I have fallen head over heels for Daryl, a mean-as-a-snake hillbilly who rides a motorcycle with an SS insignia and wields a vicious crossbow, and so apparently has Carol. What did old Sylvia Plath say? "Every woman adores a fascist." In the previous season, the tension between the two slowly ratcheted up, when Carol’s daughter Sophia disappeared and Daryl searched for her. In the season opener their relationship has taken a new twist, as witnessed by the scene where they trade repartee atop an overturned prison bus, surrounded on all sides by the ravening undead.
"Pretty romantic, wanna screw around?" asks Carol.
"I'll go down first," says the lovely Daryl.
"Even better," says Carol.
I almost spit milk out of my nose.
Funny how the threat of total annihilation brings out the horny. Or maybe it's entirely understandable. The moment security is a little more secure, the survivors' thoughts turn to repopulating the planet. Sex has been at the root of many of the problems that beset our merry ban, as many who remember the Shane-Lori-Rick triangle from the previous seasons will attest, but appetites will not be denied. Once food and shelter are secured, the next thing to come is the people themselves.
Really when you strip away all the trappings of the modern world, what is left? Here we are again, back where we started. Huddled together against the deep and endless threat of the great big wild, our only defence comfort, and succour is a cache of weapons, firelight and our fellow humans. This is where the fundamental pleasure of the show most derives from, the idea of retreating to simpler times, forcibly or not, when there is something genuinely at stake. Despite our enormous plastic brains, adaptable as rats and just as vicious, a part of us relaxes when dealing with the bare necessities of food and shelter. I would argue that the quest for survival makes us more human instead of less. You feel it most clearly when you’re traveling, arriving in an entirely new place where you must learn the lay of the land. Some atavistic instinct leaps to attention and sniffs the air wildly, and an older section of the brain pushes aside the wheedling thinking part and goes loping off in search of stuff to eat, hump or kill.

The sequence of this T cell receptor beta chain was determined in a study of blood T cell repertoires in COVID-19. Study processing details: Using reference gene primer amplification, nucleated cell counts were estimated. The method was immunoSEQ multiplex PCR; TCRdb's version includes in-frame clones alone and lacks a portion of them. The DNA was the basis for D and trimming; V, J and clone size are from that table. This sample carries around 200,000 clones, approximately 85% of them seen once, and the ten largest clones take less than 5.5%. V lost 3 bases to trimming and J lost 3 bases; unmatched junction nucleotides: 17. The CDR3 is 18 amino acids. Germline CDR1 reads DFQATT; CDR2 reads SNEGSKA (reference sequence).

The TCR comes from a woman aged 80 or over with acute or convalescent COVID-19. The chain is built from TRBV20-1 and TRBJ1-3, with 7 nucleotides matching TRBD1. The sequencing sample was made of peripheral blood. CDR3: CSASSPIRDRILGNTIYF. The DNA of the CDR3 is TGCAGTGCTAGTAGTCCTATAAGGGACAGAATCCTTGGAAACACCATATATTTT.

The end of the world narratives, whether crudely or cleverly drawn, reveal what we knew all along. Civilization is as easily shucked off as a cheap pair of pants. What is perhaps more curious is that we all want to take our pants off. In film and television we have destroyed the world so many times it's almost become expected. The seas rise, the sky falls, the dead get up and walk around looking for lunch. Meanwhile the business of being human continues. Maybe we wish it wouldn’t.
In a recent op-ed in the New York Times, Amy Wilentz wrote about the real history of zombies, sprung from slavery and the Haitian culture of voodoo.
"Of course, the zombie is scary in a primordial way, but in a modern way, too. He's the living dead, but he’s also the inanimate animated, the robot of industrial dystopias. He's great for fascism: one recent zombie movie (and there have been many) was called 'The Fourth Reich.' The zombie is devoid of consciousness and therefore unable to critique the system that has entrapped him. He's labor without grievance. He works free and never goes on strike. You don't have to feed him much. He's a Foxconn worker in China; a maquiladora seamstress in Guatemala; a citizen of North Korea..."
In the post-civilization world of The Walking Dead, the living humans are set free: no more jobs or school, no more Stock Exchange or Internet. Only the raw meat of survival.
Meanwhile, back in the real world New York is busily pumping the water out of the subway stations, cleaning up the debris, and again talking politics. I can't help but wonder if there is some small part of every New Yorker that wishes to return to the blunt simplicity of survival -- food, warmth and shelter. Throw in a bit of sex and you've got all you need.